How Ossie Kendrix is Going the Extra Mile to Support Milwaukee’s Black-owned Companies

Ossie Kendrix believes relocating his organization to Bronzeville will provide a boost to the African-American business community it serves.

Ossie Kendrix didn’t have to go far – 13 floors, to be exact – when he left his job as deputy state director for Sen. Tammy Baldwin to take the reins of the African American Chamber of Commerce of Wisconsin. “I accepted a salary cut and packed up my one box and moved downstairs,” explains Kendrix. 

And he’s not done moving. Since becoming president and CEO in April 2017, Kendrix has been devising plans to relocate the chamber from its current home on the sixth floor of a West Wisconsin Avenue office tower. The new location on North Martin Luther King Jr. Drive in Bronzeville is expected to open in July and have more working area than chamber’s current 1,300-square-foot office. That’ll make it better able to serve its roughly 225 members.

“I want to move this organization to the neighborhood, where it can be at ground level,” Kendrix says. “My vision is that it will be a hub for entrepreneurs. I’m optimistic that our increased space will allow us to have all of our workshops in-house. Right now, they are all spread out because we just don’t have the space here.”

Kendrix was part of Gov. Tony Evers’ transition team – on the Personnel Advisory Council – and also has worked at Feeding America Eastern Wisconsin and the city of Milwaukee’s Office of Small Business Development. At the chamber, he took over for Eve Hall, who now leads the Milwaukee Urban League.

Ossie Kendrix. Photo by Sara Stathas.

“Milwaukee needs a vibrant African-American business community, and Ossie Kendrix has an important role to play,” says Tim Sheehy, president of the Metropolitan Milwaukee Association of Commerce. “He brings a sense of community to his role. I am impressed with his ground-up approach to building the organization.”

A Milwaukee native who resides in Halyard Park, Kendrix, 43, knows he has his work cut out for him.

He wants to boost the chamber’s focus on advocacy and support through industry-specific networking events and workshops and by growing a revolving loan fund and expanding a critical entrepreneurial leadership training program called RISE.

He talks of “an investment fund for entrepreneurs”; another priority is convincing business owners to pursue opportunities in e-commerce. “You have to diversify your revenue streams,” Kendrix says. “Not everyone is going to walk through your doors.”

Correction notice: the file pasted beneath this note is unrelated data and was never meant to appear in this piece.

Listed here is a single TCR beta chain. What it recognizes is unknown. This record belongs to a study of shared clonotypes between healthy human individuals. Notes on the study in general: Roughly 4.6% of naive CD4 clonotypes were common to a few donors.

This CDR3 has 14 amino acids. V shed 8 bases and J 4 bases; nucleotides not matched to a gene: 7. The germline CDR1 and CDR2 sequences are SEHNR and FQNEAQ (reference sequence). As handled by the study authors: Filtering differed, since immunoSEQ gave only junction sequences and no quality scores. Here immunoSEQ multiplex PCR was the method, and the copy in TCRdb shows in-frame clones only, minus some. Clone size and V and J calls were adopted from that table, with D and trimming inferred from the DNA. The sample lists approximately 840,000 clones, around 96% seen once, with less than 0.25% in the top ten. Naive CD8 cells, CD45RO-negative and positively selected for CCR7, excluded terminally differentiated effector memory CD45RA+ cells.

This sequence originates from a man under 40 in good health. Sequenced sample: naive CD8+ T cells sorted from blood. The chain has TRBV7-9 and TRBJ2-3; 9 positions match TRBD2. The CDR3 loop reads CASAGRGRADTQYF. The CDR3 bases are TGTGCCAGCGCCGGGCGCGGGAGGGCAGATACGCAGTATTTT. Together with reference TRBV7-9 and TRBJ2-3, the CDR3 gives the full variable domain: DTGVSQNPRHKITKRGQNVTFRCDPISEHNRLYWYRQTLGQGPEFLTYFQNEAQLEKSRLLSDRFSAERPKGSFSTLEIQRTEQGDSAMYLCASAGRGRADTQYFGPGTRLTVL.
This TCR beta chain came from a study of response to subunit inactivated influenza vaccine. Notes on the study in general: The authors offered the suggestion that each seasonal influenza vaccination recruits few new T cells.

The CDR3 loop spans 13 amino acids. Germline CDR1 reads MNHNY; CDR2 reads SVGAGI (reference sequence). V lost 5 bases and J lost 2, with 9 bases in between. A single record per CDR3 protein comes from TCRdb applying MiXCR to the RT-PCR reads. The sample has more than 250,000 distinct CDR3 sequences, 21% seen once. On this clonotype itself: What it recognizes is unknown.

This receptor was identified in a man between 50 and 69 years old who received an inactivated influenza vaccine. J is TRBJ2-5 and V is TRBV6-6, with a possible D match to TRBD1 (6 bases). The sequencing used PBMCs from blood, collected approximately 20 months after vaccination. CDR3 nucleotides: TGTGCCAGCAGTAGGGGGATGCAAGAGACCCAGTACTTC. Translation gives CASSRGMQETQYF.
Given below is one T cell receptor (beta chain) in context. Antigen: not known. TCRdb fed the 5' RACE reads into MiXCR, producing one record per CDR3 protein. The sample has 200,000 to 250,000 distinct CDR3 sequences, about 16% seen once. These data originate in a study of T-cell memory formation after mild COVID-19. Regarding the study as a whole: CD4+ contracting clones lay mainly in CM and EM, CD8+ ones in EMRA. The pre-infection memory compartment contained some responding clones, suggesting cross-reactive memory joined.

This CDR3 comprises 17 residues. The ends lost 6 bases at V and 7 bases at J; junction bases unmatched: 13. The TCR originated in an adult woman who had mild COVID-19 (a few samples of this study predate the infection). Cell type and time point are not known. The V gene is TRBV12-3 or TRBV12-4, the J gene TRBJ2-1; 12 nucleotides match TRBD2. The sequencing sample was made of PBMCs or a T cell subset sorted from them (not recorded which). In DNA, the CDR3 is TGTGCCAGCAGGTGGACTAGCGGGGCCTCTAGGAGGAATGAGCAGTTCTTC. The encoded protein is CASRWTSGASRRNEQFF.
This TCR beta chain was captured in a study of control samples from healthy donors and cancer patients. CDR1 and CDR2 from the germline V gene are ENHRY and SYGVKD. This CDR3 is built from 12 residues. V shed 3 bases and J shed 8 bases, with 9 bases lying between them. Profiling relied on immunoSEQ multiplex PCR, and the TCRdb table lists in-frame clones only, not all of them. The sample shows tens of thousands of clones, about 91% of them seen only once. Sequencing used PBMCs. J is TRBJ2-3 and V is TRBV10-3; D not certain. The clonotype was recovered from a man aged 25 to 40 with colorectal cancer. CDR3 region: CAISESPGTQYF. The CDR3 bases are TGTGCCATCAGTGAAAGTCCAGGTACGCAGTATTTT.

One of the most significant challenges for small businesses owned by African-Americans is access to capital, Kendrix says. “There are often barriers,” he explains. “It could be credit challenges or tax challenges or not having a financial model. We have the technical assistance that can support them and eliminate those barriers.”

Hundreds of members and supporters of the African American Chamber of Commerce of Wisconsin turn out for its Breakfast of Champions fundraiser and celebration. Among those honored at the 2018 event was Valerie Daniels-Carter (left, center), as “Business Champion. Daniels-Carter, president and CEO of Milwaukee-based quick-service franchise restaurant business V&J Holding Cos., is the largest female franchisee in the United States, according to the AACCW.

When asked about the racial disparity that plagues Milwaukee and its impact on the African-American business community, Kendrix says he “tries not to read into that as much.” Instead, he shifts the conversation to ways the chamber is working to create opportunities for minority business owners. He points to a partnership between the chamber, the Urban League and Local Initiatives Support Corp. that led to the launch of RISE, which serves as a business accelerator for entrepreneurs in underserved neighborhoods and whose aim includes helping to revitalize vacant city-owned storefronts. 

Kendrix insists he’s committed to the chamber but readily admits that he doesn’t expect his time there to last more than three to five years. “When you make an impact and have a healthy exit and engage the transition to the next leader, to me that speaks to providing opportunity and being open to the fact that you can get complacent. I don’t ever want to get complacent for an organization that needs the services that we provide.”

Wanda Montgomery, director of community partnerships at Children’s Hospital of Wisconsin and chair of the chamber’s board, calls Kendrix a “rising executive in our community.”

“I don’t know how long he’ll be at the chamber, but I think we’ll get the best out of him while he’s here,” Montgomery says.

AACCW by the numbers


Members including small businesses and corporate members (60 percent), individuals (30 percent), and nonprofits (10 percent)


Employees, with a fifth expected to be hired this year


Annual budget


Share of annual budget from membership dues. Major funders include Bader Philanthropies and the Wisconsin Economic Development Corp.


Approximate amount raised by the chamber’s signature fundraiser, the Breakfast of Champions

“Moving Out, Moving Up” appears in the February 2019 issue of Milwaukee Magazine.

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Rich Rovito is a freelance writer for Milwaukee Magazine.